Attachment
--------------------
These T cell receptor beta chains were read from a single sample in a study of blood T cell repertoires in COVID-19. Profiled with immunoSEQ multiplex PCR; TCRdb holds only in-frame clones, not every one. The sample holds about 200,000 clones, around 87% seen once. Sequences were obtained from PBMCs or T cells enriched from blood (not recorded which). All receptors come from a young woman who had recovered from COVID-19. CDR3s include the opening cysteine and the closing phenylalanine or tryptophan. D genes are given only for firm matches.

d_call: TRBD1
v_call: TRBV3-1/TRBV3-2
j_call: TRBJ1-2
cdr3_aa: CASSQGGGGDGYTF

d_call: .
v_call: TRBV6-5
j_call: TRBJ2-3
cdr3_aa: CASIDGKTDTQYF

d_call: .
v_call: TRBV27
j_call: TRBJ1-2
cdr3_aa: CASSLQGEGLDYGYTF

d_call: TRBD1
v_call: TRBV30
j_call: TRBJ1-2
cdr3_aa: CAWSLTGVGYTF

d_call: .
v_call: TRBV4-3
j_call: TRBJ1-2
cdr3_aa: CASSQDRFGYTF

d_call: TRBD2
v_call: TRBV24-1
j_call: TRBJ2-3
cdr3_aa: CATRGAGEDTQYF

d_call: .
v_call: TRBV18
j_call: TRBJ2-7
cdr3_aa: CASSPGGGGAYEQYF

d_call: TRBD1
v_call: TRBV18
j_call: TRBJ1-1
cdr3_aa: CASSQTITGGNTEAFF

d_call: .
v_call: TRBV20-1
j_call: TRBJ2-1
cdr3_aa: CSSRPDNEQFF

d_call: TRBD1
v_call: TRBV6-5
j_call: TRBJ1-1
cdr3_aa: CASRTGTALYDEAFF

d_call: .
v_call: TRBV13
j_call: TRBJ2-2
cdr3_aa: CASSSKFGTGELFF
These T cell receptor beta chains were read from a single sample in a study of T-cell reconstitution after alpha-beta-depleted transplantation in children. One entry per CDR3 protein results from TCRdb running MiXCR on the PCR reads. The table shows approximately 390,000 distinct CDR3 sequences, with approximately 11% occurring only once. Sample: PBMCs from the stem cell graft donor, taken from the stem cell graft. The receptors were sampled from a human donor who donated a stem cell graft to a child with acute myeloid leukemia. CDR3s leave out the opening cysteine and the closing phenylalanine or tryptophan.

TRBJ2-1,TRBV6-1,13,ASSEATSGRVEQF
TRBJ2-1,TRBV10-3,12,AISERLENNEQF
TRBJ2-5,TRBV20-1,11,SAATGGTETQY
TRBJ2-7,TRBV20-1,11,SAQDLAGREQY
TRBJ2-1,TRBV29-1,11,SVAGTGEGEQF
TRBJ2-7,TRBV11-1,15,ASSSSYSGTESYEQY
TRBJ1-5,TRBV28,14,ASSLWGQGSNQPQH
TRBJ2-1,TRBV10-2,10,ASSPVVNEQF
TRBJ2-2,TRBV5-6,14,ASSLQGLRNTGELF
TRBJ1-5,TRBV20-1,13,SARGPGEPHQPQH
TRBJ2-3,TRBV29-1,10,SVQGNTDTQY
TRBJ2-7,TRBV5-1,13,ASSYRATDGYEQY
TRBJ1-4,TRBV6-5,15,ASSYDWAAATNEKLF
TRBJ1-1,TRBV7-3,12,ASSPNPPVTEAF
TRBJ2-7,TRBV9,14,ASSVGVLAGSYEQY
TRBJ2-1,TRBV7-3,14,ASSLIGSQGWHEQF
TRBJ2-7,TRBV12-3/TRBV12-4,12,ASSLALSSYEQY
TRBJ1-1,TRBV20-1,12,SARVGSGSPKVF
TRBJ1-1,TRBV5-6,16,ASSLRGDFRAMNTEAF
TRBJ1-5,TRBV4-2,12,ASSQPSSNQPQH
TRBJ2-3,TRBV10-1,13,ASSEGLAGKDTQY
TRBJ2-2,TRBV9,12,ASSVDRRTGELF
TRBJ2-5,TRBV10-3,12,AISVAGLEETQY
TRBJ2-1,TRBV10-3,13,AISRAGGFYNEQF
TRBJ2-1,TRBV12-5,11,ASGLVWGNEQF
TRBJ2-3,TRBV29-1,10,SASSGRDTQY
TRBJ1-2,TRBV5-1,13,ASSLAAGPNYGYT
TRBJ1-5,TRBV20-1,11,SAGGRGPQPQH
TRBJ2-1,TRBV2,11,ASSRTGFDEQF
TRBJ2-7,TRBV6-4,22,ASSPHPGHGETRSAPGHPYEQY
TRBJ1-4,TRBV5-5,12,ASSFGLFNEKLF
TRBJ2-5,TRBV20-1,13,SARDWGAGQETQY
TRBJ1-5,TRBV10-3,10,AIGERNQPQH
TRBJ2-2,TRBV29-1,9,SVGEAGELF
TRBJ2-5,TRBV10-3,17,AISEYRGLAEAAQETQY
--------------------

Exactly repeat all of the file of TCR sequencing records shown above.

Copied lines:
These T cell receptor beta chains were read from a single sample in a study of blood T cell repertoires in COVID-19. Profiled with immunoSEQ multiplex PCR; TCRdb holds only in-frame clones, not every one. The sample holds about 200,000 clones, around 87% seen once. Sequences were obtained from PBMCs or T cells enriched from blood (not recorded which). All receptors come from a young woman who had recovered from COVID-19. CDR3s include the opening cysteine and the closing phenylalanine or tryptophan. D genes are given only for firm matches.

d_call: TRBD1
v_call: TRBV3-1/TRBV3-2
j_call: TRBJ1-2
cdr3_aa: CASSQGGGGDGYTF

d_call: .
v_call: TRBV6-5
j_call: TRBJ2-3
cdr3_aa: CASIDGKTDTQYF

d_call: .
v_call: TRBV27
j_call: TRBJ1-2
cdr3_aa: CASSLQGEGLDYGYTF

d_call: TRBD1
v_call: TRBV30
j_call: TRBJ1-2
cdr3_aa: CAWSLTGVGYTF

d_call: .
v_call: TRBV4-3
j_call: TRBJ1-2
cdr3_aa: CASSQDRFGYTF

d_call: TRBD2
v_call: TRBV24-1
j_call: TRBJ2-3
cdr3_aa: CATRGAGEDTQYF

d_call: .
v_call: TRBV18
j_call: TRBJ2-7
cdr3_aa: CASSPGGGGAYEQYF

d_call: TRBD1
v_call: TRBV18
j_call: TRBJ1-1
cdr3_aa: CASSQTITGGNTEAFF

d_call: .
v_call: TRBV20-1
j_call: TRBJ2-1
cdr3_aa: CSSRPDNEQFF

d_call: TRBD1
v_call: TRBV6-5
j_call: TRBJ1-1
cdr3_aa: CASRTGTALYDEAFF

d_call: .
v_call: TRBV13
j_call: TRBJ2-2
cdr3_aa: CASSSKFGTGELFF
These T cell receptor beta chains were read from a single sample in a study of T-cell reconstitution after alpha-beta-depleted transplantation in children. One entry per CDR3 protein results from TCRdb running MiXCR on the PCR reads. The table shows approximately 390,000 distinct CDR3 sequences, with approximately 11% occurring only once. Sample: PBMCs from the stem cell graft donor, taken from the stem cell graft. The receptors were sampled from a human donor who donated a stem cell graft to a child with acute myeloid leukemia. CDR3s leave out the opening cysteine and the closing phenylalanine or tryptophan.

TRBJ2-1,TRBV6-1,13,ASSEATSGRVEQF
TRBJ2-1,TRBV10-3,12,AISERLENNEQF
TRBJ2-5,TRBV20-1,11,SAATGGTETQY
TRBJ2-7,TRBV20-1,11,SAQDLAGREQY
TRBJ2-1,TRBV29-1,11,SVAGTGEGEQF
TRBJ2-7,TRBV11-1,15,ASSSSYSGTESYEQY
TRBJ1-5,TRBV28,14,ASSLWGQGSNQPQH
TRBJ2-1,TRBV10-2,10,ASSPVVNEQF
TRBJ2-2,TRBV5-6,14,ASSLQGLRNTGELF
TRBJ1-5,TRBV20-1,13,SARGPGEPHQPQH
TRBJ2-3,TRBV29-1,10,SVQGNTDTQY
TRBJ2-7,TRBV5-1,13,ASSYRATDGYEQY
TRBJ1-4,TRBV6-5,15,ASSYDWAAATNEKLF
TRBJ1-1,TRBV7-3,12,ASSPNPPVTEAF
TRBJ2-7,TRBV9,14,ASSVGVLAGSYEQY
TRBJ2-1,TRBV7-3,14,ASSLIGSQGWHEQF
TRBJ2-7,TRBV12-3/TRBV12-4,12,ASSLALSSYEQY
TRBJ1-1,TRBV20-1,12,SARVGSGSPKVF
TRBJ1-1,TRBV5-6,16,ASSLRGDFRAMNTEAF
TRBJ1-5,TRBV4-2,12,ASSQPSSNQPQH
TRBJ2-3,TRBV10-1,13,ASSEGLAGKDTQY
TRBJ2-2,TRBV9,12,ASSVDRRTGELF
TRBJ2-5,TRBV10-3,12,AISVAGLEETQY
TRBJ2-1,TRBV10-3,13,AISRAGGFYNEQF
TRBJ2-1,TRBV12-5,11,ASGLVWGNEQF
TRBJ2-3,TRBV29-1,10,SASSGRDTQY
TRBJ1-2,TRBV5-1,13,ASSLAAGPNYGYT
TRBJ1-5,TRBV20-1,11,SAGGRGPQPQH
TRBJ2-1,TRBV2,11,ASSRTGFDEQF
TRBJ2-7,TRBV6-4,22,ASSPHPGHGETRSAPGHPYEQY
TRBJ1-4,TRBV5-5,12,ASSFGLFNEKLF
TRBJ2-5,TRBV20-1,13,SARDWGAGQETQY
TRBJ1-5,TRBV10-3,10,AIGERNQPQH
TRBJ2-2,TRBV29-1,9,SVGEAGELF
TRBJ2-5,TRBV10-3,17,AISEYRGLAEAAQETQY